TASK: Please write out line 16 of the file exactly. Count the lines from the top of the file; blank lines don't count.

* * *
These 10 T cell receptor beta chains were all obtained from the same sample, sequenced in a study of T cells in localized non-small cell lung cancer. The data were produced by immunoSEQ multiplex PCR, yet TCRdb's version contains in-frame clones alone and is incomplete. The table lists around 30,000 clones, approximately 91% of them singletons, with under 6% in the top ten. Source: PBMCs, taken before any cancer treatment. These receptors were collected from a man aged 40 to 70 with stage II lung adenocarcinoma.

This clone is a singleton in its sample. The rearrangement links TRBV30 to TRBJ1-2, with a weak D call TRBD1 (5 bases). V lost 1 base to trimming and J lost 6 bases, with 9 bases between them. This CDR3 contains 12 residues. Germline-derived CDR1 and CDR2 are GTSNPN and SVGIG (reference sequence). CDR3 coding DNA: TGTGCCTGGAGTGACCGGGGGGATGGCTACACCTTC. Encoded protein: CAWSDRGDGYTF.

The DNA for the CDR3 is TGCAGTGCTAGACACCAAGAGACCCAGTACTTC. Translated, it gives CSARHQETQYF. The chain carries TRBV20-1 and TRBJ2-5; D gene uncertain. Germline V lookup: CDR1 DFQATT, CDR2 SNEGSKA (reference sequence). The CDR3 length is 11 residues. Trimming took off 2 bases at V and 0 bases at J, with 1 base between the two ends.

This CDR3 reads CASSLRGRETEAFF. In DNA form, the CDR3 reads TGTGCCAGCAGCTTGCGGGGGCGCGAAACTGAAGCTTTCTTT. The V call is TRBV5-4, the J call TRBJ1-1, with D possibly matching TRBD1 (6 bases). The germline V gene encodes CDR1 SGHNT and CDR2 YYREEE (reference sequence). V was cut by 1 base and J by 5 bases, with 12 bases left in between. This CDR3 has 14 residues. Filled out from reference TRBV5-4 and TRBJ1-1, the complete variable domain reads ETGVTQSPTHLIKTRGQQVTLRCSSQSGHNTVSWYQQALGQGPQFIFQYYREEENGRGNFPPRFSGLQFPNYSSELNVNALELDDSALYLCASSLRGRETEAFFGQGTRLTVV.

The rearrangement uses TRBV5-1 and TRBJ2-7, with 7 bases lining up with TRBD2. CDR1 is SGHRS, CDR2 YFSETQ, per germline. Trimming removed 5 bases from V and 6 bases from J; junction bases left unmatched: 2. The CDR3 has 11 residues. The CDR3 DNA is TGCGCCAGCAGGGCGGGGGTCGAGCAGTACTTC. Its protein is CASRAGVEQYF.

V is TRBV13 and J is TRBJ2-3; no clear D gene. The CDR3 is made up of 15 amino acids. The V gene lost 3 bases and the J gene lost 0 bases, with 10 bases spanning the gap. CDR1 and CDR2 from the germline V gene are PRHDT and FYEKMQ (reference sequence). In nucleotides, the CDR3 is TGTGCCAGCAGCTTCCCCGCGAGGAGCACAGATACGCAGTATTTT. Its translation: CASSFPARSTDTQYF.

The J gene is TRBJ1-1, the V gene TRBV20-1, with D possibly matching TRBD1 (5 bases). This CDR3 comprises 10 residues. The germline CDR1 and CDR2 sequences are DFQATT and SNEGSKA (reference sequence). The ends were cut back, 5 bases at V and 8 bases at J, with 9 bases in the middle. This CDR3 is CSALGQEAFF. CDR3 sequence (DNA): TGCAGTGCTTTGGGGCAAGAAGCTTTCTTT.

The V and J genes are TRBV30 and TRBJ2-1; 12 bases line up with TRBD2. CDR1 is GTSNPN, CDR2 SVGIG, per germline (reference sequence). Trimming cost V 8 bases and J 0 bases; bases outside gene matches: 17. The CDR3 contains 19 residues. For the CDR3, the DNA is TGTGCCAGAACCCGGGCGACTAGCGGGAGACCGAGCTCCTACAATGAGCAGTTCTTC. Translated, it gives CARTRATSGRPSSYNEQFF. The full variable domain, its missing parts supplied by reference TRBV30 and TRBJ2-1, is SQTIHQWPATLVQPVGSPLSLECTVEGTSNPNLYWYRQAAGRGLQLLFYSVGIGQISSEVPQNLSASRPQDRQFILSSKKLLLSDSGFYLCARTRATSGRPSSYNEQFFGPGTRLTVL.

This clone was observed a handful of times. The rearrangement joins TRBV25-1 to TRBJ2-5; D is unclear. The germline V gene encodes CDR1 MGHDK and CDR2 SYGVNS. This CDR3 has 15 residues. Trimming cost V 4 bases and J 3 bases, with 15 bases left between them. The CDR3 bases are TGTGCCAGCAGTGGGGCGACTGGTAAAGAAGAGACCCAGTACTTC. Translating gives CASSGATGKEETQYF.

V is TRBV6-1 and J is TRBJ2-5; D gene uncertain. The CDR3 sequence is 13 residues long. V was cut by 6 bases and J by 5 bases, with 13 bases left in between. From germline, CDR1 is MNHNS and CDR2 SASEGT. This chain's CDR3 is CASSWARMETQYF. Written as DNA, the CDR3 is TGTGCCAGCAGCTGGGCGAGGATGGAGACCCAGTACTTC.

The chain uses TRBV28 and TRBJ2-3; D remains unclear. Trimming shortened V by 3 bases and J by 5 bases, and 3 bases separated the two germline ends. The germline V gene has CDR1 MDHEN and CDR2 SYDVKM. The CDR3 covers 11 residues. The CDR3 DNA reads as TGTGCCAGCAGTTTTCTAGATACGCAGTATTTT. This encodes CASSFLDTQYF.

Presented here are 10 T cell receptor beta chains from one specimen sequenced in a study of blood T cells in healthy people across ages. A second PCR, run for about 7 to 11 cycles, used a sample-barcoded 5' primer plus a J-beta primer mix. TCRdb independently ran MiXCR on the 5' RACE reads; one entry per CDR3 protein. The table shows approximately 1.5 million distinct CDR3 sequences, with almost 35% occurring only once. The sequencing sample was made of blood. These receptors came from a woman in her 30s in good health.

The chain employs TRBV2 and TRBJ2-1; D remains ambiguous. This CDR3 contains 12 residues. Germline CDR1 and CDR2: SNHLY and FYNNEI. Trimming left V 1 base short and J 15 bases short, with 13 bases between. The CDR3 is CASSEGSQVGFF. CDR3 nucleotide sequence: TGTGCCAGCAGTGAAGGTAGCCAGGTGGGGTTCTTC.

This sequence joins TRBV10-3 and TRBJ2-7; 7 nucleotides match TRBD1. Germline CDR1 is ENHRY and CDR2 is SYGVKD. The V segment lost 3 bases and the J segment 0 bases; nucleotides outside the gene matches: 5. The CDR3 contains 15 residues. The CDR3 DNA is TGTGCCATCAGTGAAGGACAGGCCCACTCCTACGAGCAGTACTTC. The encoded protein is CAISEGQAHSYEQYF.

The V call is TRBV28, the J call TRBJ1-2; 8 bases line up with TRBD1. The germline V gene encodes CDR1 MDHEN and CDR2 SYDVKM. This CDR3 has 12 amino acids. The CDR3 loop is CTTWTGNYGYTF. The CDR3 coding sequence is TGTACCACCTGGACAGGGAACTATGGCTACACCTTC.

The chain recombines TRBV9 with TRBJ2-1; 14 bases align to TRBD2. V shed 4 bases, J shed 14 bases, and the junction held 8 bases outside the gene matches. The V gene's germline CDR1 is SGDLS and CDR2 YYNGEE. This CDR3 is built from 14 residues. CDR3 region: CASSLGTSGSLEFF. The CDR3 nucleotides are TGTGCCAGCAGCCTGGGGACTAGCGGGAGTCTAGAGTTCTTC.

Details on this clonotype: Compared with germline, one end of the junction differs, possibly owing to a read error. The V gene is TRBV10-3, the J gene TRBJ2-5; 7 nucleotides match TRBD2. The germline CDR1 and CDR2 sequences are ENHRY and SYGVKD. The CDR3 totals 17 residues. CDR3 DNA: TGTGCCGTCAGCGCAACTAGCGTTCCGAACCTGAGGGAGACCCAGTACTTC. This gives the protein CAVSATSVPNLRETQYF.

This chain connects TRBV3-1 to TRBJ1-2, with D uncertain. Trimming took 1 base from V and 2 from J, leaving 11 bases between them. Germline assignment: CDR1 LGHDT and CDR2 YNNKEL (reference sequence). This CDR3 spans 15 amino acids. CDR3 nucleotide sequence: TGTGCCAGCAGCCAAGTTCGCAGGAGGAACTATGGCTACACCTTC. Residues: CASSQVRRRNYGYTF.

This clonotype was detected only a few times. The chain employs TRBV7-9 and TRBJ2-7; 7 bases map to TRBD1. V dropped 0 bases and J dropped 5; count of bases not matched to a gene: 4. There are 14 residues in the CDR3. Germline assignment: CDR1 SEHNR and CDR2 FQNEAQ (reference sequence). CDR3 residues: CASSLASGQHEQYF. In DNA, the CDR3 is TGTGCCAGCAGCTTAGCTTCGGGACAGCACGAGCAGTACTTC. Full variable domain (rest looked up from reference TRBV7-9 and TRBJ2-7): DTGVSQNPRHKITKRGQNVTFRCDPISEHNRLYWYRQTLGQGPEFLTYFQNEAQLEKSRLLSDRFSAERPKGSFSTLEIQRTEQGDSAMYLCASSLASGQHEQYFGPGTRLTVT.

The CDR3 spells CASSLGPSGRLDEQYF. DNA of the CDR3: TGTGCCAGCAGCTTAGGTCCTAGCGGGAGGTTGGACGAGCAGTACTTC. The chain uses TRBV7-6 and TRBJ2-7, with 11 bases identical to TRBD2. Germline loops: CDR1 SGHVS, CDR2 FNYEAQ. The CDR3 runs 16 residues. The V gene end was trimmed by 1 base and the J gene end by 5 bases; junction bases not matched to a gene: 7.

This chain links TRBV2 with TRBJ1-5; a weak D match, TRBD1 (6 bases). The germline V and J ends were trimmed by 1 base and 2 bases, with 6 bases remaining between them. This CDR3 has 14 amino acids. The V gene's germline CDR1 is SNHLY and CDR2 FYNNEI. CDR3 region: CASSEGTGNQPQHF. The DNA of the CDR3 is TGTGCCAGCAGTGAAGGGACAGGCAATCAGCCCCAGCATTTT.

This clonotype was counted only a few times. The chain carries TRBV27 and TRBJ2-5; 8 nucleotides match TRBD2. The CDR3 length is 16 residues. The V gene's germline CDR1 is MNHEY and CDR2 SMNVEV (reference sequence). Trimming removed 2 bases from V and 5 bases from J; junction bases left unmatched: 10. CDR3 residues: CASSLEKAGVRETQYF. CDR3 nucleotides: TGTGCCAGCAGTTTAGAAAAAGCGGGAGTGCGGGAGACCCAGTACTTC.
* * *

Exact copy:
The chain recombines TRBV9 with TRBJ2-1; 14 bases align to TRBD2. V shed 4 bases, J shed 14 bases, and the junction held 8 bases outside the gene matches. The V gene's germline CDR1 is SGDLS and CDR2 YYNGEE. This CDR3 is built from 14 residues. CDR3 region: CASSLGTSGSLEFF. The CDR3 nucleotides are TGTGCCAGCAGCCTGGGGACTAGCGGGAGTCTAGAGTTCTTC.